This Paris Life

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A simpler tool for international inheritance in France: the European Certificate of Succession

A new certificate easily obtainable from a French notaire makes inheriting property in France a far simpler process for non-residents. The European Certificate of Succession allowing heirs to assert their rights in a more streamlined manner is applicable in all EU member states. Until recently, to receive international inheritance, heirs had to go through a long and complex process to make a deceased’s will enforceable in a foreign country. This included having it professional translated, validated by the country’s judicial authorities and sometimes even needing to have a new act drawn up.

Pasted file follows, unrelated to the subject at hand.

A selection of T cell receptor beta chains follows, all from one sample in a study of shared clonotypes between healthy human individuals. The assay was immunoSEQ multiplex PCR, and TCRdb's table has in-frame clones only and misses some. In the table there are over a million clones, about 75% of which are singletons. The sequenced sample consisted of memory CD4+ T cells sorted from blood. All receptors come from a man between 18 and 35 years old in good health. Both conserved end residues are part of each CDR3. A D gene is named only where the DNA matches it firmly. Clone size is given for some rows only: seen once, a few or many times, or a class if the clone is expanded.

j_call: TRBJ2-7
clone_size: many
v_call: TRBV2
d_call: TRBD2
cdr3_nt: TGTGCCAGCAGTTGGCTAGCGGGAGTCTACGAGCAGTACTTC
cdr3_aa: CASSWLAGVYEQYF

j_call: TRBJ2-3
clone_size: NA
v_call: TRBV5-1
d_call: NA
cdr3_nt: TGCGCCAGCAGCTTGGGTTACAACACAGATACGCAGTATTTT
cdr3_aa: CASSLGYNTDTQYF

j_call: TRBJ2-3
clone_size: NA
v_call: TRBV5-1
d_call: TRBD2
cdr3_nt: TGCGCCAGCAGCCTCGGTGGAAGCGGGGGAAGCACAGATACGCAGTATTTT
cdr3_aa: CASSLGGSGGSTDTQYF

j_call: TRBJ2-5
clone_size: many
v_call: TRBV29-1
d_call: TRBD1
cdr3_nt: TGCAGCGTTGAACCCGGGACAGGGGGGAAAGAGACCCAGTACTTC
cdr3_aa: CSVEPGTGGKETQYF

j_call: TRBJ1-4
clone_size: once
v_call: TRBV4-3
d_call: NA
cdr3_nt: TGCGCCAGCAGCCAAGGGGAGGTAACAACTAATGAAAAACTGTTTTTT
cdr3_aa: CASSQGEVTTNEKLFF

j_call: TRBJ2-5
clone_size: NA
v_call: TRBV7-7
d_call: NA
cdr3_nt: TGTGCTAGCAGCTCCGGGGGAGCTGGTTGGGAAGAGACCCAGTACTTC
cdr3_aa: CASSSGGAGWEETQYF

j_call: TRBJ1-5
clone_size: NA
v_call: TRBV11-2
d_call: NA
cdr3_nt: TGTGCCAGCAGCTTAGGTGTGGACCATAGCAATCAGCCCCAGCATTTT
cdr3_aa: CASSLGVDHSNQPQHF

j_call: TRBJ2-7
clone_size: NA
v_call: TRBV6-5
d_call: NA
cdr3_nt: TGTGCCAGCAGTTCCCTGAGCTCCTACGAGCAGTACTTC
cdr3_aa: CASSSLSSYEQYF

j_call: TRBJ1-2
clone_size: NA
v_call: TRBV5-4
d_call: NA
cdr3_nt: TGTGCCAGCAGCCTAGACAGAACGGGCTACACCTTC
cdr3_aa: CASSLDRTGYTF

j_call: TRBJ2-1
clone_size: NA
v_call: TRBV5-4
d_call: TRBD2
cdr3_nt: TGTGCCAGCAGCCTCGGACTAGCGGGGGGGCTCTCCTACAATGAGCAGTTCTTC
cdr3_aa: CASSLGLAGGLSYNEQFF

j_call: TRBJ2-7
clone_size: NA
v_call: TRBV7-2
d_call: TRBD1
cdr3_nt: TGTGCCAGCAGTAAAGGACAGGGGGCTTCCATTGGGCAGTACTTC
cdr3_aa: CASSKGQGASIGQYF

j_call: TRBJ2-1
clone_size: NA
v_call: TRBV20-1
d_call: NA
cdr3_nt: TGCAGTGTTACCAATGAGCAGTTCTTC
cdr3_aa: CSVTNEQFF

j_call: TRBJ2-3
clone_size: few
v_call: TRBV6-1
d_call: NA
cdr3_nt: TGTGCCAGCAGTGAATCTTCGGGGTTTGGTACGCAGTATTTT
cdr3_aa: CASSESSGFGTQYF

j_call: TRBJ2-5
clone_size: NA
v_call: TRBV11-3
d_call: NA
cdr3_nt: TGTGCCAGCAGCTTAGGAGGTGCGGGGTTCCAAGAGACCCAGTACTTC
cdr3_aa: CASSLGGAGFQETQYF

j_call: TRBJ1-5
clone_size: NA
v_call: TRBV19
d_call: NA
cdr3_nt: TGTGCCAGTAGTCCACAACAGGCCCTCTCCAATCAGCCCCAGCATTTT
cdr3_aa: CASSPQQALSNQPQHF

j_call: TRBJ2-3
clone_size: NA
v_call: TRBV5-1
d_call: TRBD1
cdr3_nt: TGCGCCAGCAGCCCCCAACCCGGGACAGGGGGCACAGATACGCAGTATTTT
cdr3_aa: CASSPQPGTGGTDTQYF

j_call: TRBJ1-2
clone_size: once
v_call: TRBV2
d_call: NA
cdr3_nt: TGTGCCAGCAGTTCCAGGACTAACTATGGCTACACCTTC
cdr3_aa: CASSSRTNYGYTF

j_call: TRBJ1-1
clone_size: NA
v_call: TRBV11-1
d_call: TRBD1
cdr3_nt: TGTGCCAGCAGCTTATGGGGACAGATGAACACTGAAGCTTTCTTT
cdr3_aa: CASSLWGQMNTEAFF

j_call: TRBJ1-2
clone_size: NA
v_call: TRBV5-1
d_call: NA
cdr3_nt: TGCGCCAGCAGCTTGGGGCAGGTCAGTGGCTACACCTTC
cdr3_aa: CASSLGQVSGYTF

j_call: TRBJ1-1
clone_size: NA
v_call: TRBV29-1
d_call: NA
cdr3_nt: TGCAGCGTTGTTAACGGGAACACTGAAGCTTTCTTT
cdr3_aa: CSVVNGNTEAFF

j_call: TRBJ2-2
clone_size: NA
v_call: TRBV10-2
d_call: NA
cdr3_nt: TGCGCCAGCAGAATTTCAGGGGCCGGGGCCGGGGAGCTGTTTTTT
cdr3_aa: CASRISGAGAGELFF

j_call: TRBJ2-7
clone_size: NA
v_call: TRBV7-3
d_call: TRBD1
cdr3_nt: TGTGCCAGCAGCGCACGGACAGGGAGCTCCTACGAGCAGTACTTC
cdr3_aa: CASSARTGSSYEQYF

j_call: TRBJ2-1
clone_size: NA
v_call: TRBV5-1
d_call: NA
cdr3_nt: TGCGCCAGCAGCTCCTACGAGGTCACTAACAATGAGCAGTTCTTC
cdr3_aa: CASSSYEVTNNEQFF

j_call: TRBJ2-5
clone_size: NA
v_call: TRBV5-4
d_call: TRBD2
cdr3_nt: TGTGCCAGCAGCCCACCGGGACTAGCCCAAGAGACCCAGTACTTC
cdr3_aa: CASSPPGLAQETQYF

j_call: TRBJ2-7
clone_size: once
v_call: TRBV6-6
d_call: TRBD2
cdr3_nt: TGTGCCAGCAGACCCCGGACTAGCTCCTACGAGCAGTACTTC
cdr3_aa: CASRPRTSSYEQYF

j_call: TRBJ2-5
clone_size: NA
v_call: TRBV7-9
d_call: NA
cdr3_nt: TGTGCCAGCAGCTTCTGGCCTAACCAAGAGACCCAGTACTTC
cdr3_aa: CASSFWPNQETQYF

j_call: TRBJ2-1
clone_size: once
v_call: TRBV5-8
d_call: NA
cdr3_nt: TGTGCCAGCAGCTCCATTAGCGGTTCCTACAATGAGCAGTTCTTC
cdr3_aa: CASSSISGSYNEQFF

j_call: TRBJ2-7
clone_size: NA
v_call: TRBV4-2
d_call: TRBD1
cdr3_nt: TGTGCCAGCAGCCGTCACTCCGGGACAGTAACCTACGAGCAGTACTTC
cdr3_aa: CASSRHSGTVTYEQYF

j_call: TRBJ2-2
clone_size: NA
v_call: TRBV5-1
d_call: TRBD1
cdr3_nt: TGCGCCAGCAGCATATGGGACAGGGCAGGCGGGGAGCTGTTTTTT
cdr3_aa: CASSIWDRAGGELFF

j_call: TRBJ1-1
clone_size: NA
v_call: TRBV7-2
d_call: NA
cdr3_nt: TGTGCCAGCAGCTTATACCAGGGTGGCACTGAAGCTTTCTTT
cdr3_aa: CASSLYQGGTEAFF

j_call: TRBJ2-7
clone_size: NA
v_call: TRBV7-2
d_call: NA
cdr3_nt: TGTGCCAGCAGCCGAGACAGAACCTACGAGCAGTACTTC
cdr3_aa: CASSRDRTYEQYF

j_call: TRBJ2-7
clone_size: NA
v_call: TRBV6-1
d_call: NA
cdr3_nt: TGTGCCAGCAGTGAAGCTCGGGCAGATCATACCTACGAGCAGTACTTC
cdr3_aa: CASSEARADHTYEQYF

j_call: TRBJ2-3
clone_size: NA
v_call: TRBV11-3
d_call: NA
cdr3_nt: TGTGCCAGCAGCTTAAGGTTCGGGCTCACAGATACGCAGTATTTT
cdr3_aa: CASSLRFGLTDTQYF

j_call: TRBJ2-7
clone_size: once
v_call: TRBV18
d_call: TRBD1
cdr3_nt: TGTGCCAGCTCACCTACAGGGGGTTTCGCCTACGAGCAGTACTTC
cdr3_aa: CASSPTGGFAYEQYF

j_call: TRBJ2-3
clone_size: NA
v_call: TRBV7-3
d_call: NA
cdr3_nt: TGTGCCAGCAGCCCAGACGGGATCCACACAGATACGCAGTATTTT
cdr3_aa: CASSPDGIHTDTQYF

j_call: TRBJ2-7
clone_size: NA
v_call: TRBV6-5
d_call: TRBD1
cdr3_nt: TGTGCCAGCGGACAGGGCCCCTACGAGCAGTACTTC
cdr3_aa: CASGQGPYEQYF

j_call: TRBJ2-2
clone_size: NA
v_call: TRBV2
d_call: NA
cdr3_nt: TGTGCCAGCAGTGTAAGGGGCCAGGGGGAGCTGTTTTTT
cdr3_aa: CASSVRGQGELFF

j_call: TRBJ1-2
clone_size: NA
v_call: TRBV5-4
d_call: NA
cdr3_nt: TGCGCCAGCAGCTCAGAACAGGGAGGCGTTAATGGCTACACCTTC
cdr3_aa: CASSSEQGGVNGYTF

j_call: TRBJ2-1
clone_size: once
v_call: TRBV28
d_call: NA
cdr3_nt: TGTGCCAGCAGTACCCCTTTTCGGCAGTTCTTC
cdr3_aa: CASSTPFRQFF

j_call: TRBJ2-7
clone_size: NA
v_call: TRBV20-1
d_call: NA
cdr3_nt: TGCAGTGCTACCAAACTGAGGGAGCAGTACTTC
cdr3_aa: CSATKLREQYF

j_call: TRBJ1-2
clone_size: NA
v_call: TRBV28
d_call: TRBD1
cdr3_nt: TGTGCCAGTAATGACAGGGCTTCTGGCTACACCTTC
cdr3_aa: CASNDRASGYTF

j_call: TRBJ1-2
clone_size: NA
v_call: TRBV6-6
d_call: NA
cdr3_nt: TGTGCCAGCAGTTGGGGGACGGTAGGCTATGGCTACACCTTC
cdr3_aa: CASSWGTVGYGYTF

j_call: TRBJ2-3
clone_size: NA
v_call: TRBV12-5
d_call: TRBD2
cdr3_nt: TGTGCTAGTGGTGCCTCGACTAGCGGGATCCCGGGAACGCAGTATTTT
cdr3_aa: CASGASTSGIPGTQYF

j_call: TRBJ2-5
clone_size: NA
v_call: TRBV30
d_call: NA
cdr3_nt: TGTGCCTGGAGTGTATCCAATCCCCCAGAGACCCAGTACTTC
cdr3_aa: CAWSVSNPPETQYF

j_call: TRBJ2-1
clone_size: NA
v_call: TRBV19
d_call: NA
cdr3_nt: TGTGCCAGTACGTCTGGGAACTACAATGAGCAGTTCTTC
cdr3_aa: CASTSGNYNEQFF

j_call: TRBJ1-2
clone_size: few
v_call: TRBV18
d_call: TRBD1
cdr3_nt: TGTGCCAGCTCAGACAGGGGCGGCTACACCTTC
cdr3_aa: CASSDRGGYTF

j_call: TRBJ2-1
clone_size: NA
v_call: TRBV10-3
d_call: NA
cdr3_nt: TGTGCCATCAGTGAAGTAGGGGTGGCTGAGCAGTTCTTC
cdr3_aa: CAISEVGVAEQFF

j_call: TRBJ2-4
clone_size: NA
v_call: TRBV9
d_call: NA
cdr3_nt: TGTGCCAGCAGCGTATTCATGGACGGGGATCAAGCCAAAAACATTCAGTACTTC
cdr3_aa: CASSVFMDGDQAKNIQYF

However, since November 2015, a European Certificate of Succession can be established with the help of a notary. This document will be applicable in EU states without the need for a special procedure and will allow heirs to gain access to inheritance much more quickly and easily. It is deliverable to any individual who requests it from a notaire for the modest sum of 117 euros. This follows new European inheritance laws making international succession far simpler as of August 2015. International successions — when a person leaves inheritance in a country other than that of his or her nationality or residence to non-resident heirs — are far more common that we’d imagine. Within the European Union, there are close to 450,000 international successions per year, or 1 in 10. It used to be that inheritance was divided into two categories: movable — furniture, cars, works of art, financial assets — and immovable — real estate — with movable inheritance governed by the laws of the country of residence of the deceased and immovable property regulated by the law of the country it is located in. Each country applied a specific succession plan, a complex matter considering that different countries apply vastly different laws: for instance in France, children are required to receive a minimum proportion of their parents’ inheritance — half for an only child, two thirds for two children and three quarters for three or more children. Now, all of the deceased’s movable and immovable property is subject to the same law. This is the law of the deceased’s normal country of residence, unless he or she specifies a different country during their lifetime. This can be their country of nationality or a country they have “close proven” ties with. This new law applies to all EU countries including France — except for Great Britain, Denmark and Ireland. Taxation is not affected by this legal development; each country’s specific tax regulations still apply to inherited assets and property. The European notaires have laid out each European country’s specific rules on a detailed website. The notaires have welcomed these new developments which will “significantly simplify” succession matters, with the chairman of the European notaries, Jean Tarrade, explaining that “this text will make life easier for citizens as well as practitioners in charge of estates such as notaries.” In Maitre Pierre-Alain Conil’s words, a notaire specializing in wills, trusts and real estate in Paris’ 6th arrondissement: these laws will afford “property owners the relief of knowing that their estate will be handled in line with the expectations that they and their family have with respect to the estate as a whole. That’s a big burden lifted off their shoulders.” Photo credit: Flickr / Bobby Hidy

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